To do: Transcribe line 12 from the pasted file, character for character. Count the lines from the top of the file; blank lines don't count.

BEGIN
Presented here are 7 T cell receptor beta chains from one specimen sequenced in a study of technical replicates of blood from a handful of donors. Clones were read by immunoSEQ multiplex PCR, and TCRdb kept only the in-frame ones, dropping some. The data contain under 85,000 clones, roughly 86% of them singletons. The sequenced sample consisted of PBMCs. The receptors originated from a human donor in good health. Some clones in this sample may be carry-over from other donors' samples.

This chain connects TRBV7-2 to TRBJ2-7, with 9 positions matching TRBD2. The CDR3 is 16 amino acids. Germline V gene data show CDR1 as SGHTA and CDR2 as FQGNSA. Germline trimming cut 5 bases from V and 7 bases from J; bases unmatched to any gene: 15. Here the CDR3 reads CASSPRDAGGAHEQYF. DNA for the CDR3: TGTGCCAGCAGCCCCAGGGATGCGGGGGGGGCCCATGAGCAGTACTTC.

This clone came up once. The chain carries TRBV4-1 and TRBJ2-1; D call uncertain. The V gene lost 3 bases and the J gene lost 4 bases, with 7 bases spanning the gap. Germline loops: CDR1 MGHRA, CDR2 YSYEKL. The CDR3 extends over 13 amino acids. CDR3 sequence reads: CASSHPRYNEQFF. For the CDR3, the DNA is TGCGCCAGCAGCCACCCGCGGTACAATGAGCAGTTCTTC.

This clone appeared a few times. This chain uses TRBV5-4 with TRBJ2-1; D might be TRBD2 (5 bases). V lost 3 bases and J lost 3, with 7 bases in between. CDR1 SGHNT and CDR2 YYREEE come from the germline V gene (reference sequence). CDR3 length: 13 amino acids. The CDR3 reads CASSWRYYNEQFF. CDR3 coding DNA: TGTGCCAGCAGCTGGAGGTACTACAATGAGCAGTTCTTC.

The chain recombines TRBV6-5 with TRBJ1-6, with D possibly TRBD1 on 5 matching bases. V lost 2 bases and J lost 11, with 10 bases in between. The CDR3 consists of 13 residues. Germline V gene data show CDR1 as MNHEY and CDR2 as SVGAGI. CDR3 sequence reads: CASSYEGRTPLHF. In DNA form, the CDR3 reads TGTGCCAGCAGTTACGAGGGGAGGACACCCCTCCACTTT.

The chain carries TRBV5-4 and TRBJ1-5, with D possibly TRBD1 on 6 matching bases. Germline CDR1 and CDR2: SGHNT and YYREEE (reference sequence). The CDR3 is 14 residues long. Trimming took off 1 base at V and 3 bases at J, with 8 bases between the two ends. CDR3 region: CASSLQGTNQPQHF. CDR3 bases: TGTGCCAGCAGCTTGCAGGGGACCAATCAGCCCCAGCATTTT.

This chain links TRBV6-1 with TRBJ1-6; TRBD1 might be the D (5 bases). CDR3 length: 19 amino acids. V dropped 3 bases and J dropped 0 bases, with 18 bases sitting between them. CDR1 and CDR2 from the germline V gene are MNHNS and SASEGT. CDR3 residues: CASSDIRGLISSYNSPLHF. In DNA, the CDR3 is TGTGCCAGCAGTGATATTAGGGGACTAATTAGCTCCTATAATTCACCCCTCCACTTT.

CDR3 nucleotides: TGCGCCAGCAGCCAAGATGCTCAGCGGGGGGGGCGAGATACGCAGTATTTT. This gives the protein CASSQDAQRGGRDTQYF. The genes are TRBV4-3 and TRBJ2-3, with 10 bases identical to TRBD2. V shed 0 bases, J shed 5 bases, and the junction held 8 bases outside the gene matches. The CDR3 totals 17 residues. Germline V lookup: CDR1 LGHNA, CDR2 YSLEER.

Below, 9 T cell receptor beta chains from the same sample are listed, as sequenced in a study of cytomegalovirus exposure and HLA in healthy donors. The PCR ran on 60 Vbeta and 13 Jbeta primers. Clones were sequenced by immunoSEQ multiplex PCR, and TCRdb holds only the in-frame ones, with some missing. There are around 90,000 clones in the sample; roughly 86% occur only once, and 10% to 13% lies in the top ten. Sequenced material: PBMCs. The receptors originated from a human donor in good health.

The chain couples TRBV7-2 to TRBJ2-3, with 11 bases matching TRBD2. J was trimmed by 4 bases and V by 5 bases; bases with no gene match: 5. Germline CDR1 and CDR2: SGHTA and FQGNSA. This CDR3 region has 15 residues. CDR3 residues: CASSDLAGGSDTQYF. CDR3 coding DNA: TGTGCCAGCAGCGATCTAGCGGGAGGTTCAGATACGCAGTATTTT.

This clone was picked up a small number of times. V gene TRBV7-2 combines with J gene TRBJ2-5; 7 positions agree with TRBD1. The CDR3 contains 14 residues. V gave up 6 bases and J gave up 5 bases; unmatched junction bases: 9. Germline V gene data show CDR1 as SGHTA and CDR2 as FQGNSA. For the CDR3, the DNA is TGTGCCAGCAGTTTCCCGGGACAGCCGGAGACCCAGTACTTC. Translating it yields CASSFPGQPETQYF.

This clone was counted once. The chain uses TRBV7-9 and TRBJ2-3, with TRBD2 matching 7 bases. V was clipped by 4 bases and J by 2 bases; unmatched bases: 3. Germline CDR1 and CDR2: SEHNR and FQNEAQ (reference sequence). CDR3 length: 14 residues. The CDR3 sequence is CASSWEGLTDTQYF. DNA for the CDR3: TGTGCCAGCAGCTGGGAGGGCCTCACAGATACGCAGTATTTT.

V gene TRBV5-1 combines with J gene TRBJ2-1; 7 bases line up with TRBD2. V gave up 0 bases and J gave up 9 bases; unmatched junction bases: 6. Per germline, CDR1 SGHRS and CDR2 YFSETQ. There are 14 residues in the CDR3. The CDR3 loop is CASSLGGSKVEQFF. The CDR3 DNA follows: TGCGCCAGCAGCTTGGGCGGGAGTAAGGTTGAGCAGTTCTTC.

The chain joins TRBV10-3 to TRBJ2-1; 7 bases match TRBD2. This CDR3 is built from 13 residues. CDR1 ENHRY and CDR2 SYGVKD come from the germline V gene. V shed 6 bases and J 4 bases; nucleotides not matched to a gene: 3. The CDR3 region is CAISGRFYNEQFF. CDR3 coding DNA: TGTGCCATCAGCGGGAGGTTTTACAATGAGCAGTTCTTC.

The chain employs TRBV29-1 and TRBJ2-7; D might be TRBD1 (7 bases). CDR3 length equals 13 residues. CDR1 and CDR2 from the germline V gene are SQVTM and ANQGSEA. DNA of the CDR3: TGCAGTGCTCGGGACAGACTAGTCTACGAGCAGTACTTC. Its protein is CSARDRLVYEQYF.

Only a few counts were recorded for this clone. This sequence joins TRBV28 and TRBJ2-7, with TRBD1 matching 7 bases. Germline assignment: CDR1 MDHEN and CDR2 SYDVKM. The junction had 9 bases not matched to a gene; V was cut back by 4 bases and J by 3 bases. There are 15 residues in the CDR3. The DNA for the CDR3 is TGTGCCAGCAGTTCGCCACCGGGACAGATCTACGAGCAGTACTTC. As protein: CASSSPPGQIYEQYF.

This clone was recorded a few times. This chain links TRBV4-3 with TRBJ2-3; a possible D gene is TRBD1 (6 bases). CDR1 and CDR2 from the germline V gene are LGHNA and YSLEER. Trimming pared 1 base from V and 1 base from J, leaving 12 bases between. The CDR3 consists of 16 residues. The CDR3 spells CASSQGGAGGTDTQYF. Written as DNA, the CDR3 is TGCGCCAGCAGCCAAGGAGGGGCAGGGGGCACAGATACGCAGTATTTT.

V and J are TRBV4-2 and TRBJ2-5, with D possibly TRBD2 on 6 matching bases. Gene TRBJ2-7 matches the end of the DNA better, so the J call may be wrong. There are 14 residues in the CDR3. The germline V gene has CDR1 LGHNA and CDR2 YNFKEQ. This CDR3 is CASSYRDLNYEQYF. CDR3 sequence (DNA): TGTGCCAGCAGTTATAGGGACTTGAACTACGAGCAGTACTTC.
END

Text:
This clone was counted once. The chain uses TRBV7-9 and TRBJ2-3, with TRBD2 matching 7 bases. V was clipped by 4 bases and J by 2 bases; unmatched bases: 3. Germline CDR1 and CDR2: SEHNR and FQNEAQ (reference sequence). CDR3 length: 14 residues. The CDR3 sequence is CASSWEGLTDTQYF. DNA for the CDR3: TGTGCCAGCAGCTGGGAGGGCCTCACAGATACGCAGTATTTT.